Sound — 7
I have a theory when it comes to Dream Theater: that they put out an absolute masterpiece (the first being Images & Words') but then have to go through two album cycles to recharge their batteries to their full potential again. For Black Clouds & Silver Linings' to follow this pattern, I would expect it to be anything from great to mediocre, though of course bucking the trend should never be out of the question. Things start off very nicely with the bulging goliath A Nightmare To Remember' and the rest of the album certainly ticks all the boxes. We've got the stock yet strangely appealing modern DT riffs, the expansive instrumental workouts and the astronomically high notes-per-minute count. Whilst still fairly dark and heavy, the Portnoy-speared METUL!' douchebaggery found on a lot of Systematic Chaos' has cooled down and left more room for traditional proggy sounds, particularly on The Count Of Tuscany' and Wither'.
The most talked-about song after details of the album were first released was The Shattered Fortress', the closing chapter of Mike Portnoy's Twelve-Step Suite', but Dream Theater have shot themselves in the foot with its creation; rather than write a piece which concludes the string of quality songs, they have crammed together as many of the saga's themes as possible and wedged brief moments of original material to fill in the gaps, creating the musical equivalent of a sitcom clip show. In fact the whole album feels like DT-by-numbers and sadly after 10 albums fans should be starting to hear what note James LaBrie is about to hit, predict when they'll reprise the main riff with a half time feel, and speculate on just how much longer John Myung can survive under the rubble of the mix before losing consciousness entirely.
Still, those who gape at the technical wizardry of the band shouldn't be let down; Jordan Rudess and John Petrucci once again play until their fingers blur, though the division between shred' and emotional' soloing has never been clearer. There's some mighty fine instrumental sections on the first and last tracks (incidentally the only two songs which stand out as being particularly great), and Rudess' wide palette of sounds grows even more to include, reportedly, an iPhone. Whatever will that crazy character do next?
Lyrics — 8
I think Dream Theater fans are used to some pretty cheesy lyrics, but some of the material on Black Clouds & Silver Linings' really takes the cake. There's a melodramatic ballad about writer's block and a 16 minute epic about a car crash but the most bizarre song of all is The Count Of Tuscany', a song which John Petrucci wrote about a Count, whom he met in Tuscany, that frightened him in some way. We can only make wild guesses at what on earth happened to that poor guy, but I think it can safely be assumed that puzzled looks were exchanged at the Dream Theater drawing board when the idea was pitched. Aside from sketchy subject matter, the lyrics aren't the best you'll ever see, but they're only explicitly bad on occasion; this is often the case with Dream Theater when they don't appear to have some kind of central theme to work with. The Shattered Fortress', though, for all its musical shortcomings, is a brilliant lyrically and wraps things up the story of Mike's alcoholism in style.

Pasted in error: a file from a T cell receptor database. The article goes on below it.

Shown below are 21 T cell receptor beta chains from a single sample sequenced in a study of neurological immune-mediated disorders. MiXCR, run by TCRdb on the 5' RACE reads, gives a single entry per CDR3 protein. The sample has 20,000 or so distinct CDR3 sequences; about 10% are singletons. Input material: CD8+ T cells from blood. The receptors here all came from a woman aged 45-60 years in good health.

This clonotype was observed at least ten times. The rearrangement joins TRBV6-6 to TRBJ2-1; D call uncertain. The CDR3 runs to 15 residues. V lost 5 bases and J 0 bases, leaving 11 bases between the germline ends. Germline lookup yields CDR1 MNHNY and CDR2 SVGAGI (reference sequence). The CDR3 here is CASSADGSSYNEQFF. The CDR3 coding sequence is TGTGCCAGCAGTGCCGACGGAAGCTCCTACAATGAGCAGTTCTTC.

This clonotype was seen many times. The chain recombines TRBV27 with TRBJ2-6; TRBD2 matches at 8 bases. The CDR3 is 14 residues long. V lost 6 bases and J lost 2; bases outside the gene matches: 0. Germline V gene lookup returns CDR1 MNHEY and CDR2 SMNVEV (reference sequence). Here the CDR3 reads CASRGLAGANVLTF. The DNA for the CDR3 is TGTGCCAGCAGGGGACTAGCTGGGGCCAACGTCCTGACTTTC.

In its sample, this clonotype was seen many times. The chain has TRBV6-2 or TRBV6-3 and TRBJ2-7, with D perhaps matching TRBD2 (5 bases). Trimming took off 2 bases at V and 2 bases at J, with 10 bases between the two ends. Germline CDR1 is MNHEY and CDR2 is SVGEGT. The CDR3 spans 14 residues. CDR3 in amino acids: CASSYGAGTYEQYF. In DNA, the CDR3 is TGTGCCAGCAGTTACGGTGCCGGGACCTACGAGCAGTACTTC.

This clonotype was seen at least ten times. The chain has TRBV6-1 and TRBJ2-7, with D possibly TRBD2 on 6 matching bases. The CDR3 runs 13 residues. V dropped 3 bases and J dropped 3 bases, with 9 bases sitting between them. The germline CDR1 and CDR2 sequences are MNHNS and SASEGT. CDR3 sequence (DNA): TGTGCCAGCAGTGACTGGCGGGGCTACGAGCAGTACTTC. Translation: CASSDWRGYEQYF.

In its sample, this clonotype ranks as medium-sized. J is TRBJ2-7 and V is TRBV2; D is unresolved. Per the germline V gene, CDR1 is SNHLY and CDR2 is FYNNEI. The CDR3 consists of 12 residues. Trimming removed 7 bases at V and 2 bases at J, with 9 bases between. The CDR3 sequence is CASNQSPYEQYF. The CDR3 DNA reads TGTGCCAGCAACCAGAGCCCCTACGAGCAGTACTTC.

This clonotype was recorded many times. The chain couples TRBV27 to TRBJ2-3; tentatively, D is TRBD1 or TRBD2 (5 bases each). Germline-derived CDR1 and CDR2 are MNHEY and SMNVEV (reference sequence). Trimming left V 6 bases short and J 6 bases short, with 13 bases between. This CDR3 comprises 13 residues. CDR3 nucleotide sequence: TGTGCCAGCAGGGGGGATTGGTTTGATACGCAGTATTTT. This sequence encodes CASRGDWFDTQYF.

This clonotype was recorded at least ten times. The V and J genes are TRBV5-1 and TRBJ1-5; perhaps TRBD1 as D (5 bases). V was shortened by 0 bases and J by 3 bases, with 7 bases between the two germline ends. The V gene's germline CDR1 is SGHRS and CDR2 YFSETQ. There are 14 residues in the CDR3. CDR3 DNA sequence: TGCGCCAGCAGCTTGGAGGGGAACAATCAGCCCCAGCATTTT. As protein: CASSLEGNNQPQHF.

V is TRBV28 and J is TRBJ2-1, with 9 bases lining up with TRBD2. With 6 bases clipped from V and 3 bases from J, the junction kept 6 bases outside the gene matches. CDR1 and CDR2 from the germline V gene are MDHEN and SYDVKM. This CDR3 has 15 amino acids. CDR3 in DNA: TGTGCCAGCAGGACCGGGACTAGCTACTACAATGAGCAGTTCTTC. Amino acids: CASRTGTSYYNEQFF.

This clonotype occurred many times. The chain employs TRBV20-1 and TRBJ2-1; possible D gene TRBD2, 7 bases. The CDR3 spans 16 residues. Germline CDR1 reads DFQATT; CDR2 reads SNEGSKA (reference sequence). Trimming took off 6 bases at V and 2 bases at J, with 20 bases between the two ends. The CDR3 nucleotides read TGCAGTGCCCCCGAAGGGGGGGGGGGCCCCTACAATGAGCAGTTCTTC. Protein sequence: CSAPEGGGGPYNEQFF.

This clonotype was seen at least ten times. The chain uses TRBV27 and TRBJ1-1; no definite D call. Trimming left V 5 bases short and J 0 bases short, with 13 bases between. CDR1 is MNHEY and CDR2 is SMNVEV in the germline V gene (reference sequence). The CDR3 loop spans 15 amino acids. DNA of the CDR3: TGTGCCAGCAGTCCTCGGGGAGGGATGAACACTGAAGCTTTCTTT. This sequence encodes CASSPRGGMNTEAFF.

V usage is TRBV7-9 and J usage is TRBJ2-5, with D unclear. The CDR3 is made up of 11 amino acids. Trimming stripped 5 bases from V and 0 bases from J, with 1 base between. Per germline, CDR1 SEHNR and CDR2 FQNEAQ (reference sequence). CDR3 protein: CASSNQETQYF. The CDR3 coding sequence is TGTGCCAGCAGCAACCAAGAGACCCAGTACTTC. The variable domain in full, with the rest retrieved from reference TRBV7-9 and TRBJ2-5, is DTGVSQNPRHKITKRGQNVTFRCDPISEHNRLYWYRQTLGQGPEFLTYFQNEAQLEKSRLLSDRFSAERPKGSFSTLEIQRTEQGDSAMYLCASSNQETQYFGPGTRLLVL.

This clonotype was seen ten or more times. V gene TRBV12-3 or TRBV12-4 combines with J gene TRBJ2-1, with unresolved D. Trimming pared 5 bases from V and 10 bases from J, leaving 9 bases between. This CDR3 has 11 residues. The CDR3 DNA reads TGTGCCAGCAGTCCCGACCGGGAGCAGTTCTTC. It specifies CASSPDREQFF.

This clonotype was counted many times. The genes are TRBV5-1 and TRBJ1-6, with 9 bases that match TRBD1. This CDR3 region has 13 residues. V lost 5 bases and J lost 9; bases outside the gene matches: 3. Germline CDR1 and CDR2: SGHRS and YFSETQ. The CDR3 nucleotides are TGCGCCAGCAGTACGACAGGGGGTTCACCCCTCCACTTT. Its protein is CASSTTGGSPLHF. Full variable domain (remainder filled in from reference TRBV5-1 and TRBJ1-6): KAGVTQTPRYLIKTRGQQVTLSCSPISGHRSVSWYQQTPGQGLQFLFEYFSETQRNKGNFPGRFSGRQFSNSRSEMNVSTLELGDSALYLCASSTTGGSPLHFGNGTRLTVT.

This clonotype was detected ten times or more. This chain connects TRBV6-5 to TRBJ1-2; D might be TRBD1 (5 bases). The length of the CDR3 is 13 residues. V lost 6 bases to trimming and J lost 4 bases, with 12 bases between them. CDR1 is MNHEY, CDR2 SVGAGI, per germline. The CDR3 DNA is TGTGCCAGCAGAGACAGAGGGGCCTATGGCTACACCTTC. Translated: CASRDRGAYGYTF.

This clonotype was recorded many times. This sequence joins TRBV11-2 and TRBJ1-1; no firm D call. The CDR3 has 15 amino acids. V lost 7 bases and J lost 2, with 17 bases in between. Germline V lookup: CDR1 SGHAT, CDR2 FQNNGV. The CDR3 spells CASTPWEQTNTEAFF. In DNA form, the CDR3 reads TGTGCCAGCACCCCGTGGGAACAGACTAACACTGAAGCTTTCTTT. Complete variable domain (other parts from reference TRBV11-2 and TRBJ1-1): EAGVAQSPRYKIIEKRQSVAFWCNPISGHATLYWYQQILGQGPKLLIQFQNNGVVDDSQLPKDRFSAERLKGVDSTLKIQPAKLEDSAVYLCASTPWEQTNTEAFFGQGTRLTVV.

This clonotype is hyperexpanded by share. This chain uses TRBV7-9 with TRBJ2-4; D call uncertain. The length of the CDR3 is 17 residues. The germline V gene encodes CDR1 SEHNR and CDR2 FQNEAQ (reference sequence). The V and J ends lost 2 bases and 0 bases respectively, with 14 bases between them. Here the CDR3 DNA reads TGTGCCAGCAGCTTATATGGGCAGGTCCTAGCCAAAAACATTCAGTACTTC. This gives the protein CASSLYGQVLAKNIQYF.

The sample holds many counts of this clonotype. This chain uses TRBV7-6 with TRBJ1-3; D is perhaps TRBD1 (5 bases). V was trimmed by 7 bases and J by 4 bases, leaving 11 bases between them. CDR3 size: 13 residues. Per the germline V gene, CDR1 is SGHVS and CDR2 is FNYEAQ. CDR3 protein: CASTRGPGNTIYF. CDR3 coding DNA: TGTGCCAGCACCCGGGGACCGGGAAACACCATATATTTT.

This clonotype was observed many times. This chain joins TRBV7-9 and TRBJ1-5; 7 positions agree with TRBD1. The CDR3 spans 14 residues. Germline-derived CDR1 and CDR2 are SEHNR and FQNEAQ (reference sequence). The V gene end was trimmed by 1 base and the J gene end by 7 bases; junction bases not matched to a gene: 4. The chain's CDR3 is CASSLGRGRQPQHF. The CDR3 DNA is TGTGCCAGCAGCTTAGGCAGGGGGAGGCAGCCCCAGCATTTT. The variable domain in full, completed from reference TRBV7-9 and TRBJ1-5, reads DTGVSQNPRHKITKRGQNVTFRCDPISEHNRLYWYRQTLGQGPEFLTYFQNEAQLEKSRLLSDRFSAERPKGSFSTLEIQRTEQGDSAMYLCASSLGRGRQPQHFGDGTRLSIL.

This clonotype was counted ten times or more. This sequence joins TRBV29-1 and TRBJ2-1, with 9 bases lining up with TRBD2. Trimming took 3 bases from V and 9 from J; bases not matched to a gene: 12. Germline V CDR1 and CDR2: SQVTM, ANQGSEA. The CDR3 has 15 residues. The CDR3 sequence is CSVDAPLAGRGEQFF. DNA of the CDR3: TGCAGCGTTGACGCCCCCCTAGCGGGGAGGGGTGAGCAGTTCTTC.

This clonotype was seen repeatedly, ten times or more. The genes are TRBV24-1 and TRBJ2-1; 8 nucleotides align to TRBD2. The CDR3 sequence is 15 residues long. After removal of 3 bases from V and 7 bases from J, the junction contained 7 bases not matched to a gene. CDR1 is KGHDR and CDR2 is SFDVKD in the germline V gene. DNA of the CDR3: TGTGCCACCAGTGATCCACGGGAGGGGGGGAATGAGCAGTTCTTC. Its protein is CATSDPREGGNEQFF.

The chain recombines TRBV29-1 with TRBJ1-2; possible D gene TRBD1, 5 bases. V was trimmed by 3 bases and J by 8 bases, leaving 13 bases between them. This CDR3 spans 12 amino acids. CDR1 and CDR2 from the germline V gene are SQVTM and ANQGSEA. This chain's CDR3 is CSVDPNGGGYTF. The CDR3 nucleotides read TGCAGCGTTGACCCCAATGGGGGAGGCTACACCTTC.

James LaBrie absolutely stuns me on this album. His melodies are often the most interesting parts in the songs and he's definitely found the balance between operatic bombast, unornamented melody and his slightly rougher approach on heavier parts. For a guy who is often seen to be the weak link' in the band when it comes to instrumental virtuosity, he really hits every note in the exact right way. Mike Portnoy's vocal contributions are getting more frequent, and while they aren't half as irritating as they have been in the past, there are times where you have to wonder why they were included. Still, it affects a very small portion of the album and is overshadowed by LaBrie's performance.
Overall Impression — 6
Mike Portnoy has been quoted as saying Black Clouds...' is an album which is like having A Change of Seasons', Octavarium', Learning to Live', Pull Me Under' and The Glass Prison' all on one album. Right you are, Mike, but I've heard those songs before and don't need them again. It may sound harsh, but far too much of this album feels familiar; not necessarily because DT have ripped themselves off' (although the acoustic solo in The Best Of Times' may as well be Hollow Years') but because of the borderline obsessed fanbase they've had for many years; it feels like they are hesitant to take major stylistic steps and instead keep their music progressive' only as far as a song or an album goes, rather than a career.
If this were a debut album, it would be absolutely fantastic and there's no denying that there's a lot of great music here, but it's nothing all that new from this band. Unless they experiment further and truly progress beyond what is expected of them, Dream Theater's newfound popularity in the modern scene may be the only thing that grows.